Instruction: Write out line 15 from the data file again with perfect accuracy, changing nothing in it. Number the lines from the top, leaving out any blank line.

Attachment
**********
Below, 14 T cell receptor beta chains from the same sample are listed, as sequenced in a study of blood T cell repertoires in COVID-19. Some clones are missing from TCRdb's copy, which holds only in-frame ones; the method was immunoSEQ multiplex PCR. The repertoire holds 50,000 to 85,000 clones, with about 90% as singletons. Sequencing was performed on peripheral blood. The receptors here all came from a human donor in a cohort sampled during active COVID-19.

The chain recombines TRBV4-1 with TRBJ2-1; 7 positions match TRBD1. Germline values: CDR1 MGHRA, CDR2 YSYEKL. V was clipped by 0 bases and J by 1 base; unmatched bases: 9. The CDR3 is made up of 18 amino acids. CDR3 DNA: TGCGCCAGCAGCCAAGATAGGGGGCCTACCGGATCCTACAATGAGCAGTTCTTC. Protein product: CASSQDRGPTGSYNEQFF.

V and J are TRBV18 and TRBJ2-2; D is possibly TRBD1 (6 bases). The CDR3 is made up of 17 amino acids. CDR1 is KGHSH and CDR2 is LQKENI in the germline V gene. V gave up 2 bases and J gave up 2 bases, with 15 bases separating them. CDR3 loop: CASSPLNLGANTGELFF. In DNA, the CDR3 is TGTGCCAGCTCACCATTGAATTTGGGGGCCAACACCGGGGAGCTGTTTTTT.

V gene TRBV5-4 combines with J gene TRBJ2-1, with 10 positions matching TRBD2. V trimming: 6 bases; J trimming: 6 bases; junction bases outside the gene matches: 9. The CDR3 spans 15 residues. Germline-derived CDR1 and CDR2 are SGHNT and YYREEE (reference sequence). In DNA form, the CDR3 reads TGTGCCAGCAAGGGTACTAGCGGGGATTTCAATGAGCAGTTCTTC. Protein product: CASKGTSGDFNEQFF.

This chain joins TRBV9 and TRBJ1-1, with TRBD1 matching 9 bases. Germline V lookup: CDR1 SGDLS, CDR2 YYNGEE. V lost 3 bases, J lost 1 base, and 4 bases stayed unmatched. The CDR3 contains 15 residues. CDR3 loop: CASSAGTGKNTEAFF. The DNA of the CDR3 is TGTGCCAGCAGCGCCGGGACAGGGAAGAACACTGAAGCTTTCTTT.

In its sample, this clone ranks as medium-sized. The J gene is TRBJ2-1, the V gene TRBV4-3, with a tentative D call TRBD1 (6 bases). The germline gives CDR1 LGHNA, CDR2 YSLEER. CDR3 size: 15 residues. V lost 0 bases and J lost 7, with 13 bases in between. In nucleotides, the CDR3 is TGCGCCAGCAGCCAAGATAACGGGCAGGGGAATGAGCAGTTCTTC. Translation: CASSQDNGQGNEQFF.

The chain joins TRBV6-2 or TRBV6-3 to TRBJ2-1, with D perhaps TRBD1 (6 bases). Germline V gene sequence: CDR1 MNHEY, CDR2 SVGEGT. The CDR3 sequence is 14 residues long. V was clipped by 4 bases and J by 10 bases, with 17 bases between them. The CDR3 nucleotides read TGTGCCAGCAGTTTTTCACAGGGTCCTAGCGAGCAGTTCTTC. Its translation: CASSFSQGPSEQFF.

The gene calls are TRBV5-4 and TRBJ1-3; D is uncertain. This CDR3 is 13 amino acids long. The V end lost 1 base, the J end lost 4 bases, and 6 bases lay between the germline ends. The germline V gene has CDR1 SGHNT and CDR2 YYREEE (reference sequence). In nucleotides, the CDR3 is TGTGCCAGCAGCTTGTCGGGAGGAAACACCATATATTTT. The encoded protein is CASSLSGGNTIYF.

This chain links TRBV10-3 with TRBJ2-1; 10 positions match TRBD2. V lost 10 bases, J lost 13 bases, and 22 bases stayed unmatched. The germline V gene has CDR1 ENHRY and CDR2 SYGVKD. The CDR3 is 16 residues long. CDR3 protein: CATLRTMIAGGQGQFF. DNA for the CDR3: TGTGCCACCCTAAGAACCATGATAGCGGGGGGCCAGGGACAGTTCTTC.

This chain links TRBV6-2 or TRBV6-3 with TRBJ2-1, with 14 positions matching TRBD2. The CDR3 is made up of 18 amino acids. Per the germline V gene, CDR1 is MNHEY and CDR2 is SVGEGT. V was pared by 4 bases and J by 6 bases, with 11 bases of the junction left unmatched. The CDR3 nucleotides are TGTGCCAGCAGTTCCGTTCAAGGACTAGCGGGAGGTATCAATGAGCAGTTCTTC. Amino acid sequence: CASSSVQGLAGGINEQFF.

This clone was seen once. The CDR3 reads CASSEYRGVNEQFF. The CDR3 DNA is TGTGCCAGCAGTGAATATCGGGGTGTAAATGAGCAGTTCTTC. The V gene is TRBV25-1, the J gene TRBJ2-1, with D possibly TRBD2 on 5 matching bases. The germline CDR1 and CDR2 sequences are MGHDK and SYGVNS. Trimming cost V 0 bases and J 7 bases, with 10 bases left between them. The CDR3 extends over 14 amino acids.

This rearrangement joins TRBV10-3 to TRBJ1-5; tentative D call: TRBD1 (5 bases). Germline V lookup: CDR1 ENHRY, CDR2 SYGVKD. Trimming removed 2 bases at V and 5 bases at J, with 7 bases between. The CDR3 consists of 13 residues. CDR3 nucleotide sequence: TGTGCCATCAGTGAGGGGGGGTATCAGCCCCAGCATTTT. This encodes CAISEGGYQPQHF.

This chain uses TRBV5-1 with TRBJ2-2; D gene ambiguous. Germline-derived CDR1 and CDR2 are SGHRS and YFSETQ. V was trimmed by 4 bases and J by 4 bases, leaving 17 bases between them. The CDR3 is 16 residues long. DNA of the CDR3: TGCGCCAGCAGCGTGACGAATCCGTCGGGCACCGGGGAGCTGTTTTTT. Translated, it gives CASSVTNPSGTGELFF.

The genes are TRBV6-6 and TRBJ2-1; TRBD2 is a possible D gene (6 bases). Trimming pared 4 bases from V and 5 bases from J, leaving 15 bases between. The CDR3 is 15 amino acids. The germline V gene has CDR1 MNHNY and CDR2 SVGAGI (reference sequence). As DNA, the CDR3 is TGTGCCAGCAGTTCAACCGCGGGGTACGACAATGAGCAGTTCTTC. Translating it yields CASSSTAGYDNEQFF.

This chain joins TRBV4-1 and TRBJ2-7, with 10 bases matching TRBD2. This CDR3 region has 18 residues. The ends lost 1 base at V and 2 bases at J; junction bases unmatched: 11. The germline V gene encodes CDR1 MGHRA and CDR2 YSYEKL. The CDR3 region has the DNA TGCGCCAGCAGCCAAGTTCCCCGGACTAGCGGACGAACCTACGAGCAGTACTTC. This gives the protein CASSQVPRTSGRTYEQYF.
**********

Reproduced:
This chain joins TRBV4-1 and TRBJ2-7, with 10 bases matching TRBD2. This CDR3 region has 18 residues. The ends lost 1 base at V and 2 bases at J; junction bases unmatched: 11. The germline V gene encodes CDR1 MGHRA and CDR2 YSYEKL. The CDR3 region has the DNA TGCGCCAGCAGCCAAGTTCCCCGGACTAGCGGACGAACCTACGAGCAGTACTTC. This gives the protein CASSQVPRTSGRTYEQYF.